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My K-cup brewing system. Can you spot the irony in this picture?

The Hidden Costs of a Cup of Joe

Since taking my first sip of coffee in high school my habitual consumption of the stuff has been inconsistent at best. There have been stretches when I've done three to four cups a day (way to much for me) and there have been stretches when I've given it up entirely in favor of green tea. At present I stick to a small cup (8 oz) in the morning and an occasional cup around noon, supplemented by a cup or two of green tea somewhere in between.

My housemates and I use a Keurig brewing system for our coffee. Most people know the type of system. Used to brew individual cups of coffee, the Keuring requires a "K-cup"--or single plastic pod filled with coffee grind--for each cup of coffee brewed. Between the three of us we probably go through six or seven K-cups per day. That's around 40 a week and over 150 a month. That's a lot of plastic.

With a freshly brewed cup in hand and an agitated conscience on my shoulder I took to the web to research the topic of Keurig coffee brewing systems and waste.

One of the better sites I came across was the Coffeedetective.com, which had a section devoted to Q&A from users on the K-cups. One of the bigger concerns raised had nothing to do with waste but everything to do with health. A lot of folks wondered if BPAs (Bisphenol A) from the plastic in the cup leached into the brewed coffee. (If you've been without access to any media for the past decade, BPA leaching has been a pretty significant consumer health concern). Apparently some K-cup products do use BPAs, but the Coffee Detective referred visitors to the FDA website on BPA findings, insisting that the FDA found the compound to be safe.

Be that as it may, the K-cups are NOT recyclable nor are they compost-able, making them as wasteful a product as I use in my day. It's all I can do to drown the guilt--usually with another swig of Joe.

And then I consider the actual cost of the single-cup system. A 24-cup box of Green Mountain Coffee's Breakfast Blend K-cups is $14, which obviously makes 24 cups of coffee. A 16 oz bag of the same coffee in bean form--for use in a drip system--costs only $8.49 and would brew 32 cups of coffee (following a 1 tablespoon/1 cup of coffee ratio). I'm spending a lot of money on plastic, it would seem. (Note: I didn't factor in the cost of a filter, which is practically negligible. They are also compost-able).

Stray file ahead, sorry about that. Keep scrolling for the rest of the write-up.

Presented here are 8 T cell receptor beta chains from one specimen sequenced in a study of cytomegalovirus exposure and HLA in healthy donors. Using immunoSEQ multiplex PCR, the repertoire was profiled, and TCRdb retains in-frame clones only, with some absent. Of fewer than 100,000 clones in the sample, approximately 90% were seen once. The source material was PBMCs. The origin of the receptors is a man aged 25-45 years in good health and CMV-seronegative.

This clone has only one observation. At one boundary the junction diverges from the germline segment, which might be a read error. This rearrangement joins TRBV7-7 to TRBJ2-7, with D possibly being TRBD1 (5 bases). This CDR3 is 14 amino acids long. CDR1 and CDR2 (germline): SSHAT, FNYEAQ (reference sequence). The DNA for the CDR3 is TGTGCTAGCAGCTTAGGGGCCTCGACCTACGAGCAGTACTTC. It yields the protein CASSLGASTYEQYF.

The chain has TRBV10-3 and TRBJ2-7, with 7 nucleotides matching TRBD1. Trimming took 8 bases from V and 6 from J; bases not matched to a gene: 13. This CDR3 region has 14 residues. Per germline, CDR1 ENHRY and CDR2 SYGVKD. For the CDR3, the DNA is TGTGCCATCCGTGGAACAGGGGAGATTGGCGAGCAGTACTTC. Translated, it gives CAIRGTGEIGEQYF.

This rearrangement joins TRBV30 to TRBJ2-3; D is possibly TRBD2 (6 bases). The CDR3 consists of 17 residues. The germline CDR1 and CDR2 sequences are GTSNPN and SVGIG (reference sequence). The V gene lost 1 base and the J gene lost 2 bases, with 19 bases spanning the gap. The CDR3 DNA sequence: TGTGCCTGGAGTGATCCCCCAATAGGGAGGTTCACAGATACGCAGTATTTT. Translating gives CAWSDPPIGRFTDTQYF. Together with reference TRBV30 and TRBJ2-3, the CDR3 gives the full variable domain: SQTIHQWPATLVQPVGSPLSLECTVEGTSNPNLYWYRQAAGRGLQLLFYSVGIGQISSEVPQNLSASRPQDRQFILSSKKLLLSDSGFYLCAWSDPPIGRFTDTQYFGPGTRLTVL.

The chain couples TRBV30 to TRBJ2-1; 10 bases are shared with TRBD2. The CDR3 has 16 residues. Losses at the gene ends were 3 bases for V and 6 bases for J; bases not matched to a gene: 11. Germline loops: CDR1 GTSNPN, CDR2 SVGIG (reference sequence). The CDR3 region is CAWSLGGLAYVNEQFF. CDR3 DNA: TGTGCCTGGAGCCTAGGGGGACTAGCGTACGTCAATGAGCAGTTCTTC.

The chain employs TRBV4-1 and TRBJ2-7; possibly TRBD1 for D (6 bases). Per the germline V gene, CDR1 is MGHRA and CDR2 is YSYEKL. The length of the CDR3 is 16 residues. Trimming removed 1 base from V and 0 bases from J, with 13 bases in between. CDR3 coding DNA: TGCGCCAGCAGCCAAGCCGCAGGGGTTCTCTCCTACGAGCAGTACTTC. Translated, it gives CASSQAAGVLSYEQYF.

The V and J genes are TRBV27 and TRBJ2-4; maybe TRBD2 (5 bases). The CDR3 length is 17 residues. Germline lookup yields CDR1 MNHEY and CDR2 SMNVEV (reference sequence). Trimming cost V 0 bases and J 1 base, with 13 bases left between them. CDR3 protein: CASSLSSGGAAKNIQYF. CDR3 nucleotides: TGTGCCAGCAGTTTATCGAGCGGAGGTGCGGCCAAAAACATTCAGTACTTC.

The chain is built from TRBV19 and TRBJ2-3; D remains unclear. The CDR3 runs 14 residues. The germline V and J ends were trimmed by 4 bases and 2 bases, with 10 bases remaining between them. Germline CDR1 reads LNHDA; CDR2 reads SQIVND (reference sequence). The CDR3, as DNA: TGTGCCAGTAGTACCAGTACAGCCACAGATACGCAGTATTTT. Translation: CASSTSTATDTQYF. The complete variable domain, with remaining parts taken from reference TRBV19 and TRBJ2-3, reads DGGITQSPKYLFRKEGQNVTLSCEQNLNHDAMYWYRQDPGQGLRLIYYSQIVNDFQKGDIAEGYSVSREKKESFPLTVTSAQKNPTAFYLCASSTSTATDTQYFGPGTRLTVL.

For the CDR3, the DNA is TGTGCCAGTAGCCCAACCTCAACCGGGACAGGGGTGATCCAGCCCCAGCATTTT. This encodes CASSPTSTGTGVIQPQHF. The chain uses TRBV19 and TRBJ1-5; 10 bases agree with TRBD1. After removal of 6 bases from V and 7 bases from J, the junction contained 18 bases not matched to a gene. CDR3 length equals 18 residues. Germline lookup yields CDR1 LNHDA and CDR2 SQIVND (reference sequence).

As convenient as the single cup brewing system may be, it seems environmentally (and financially) irresponsible to be cluttering our landfills with even more plastic and waste. Looks like I'll be shopping for a drip system this weekend.

Do you use a K-cup brewing system? How do you manage the guilt?


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French Press

02/19/2010 10:33 AM adauria

I don't care one iota about BPA, nor am I terribly guilt wracked over a little plastic in a landfill. I do, however, strongly recommend trying French Press coffee. It just tastes much better and has a richer mouthfeel. Of course, I'm one of those nuts who roasts his own green coffee beans (@ ~$4-5/lb) with a Harbor Freight heat gun in an aluminum dog bowl.

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02/19/2010 11:27 AM TheLibrarian

I don't know many who roast their own beans. That's pretty dedicated.

I used to do French Press and I agree it has a better taste. I appreciate the process. It adds to the experience.

I see K-cups as a move in the wrong direction. It's just one more example of how lazy we can all be. You also don't get to "customize" your coffee experience. K-cups=McDonald's Hamburger. Same every time, everywhere you go.

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Drip for me

03/06/2010 08:54 PM rbtgreen58

I used to brew a pot every morning...had a timer built in to the coffee pot. Drip coffee and especially an expresso roast or exotic dark roast like Kenyan or Sumatra from Starbucks or from the grocery store coffee selection.

I have recently switched to green tea though. I still have a few cups of coffee a week but my morning ritual and during the day drink has been green tea.

Robert Green
All-Tex Exteriors

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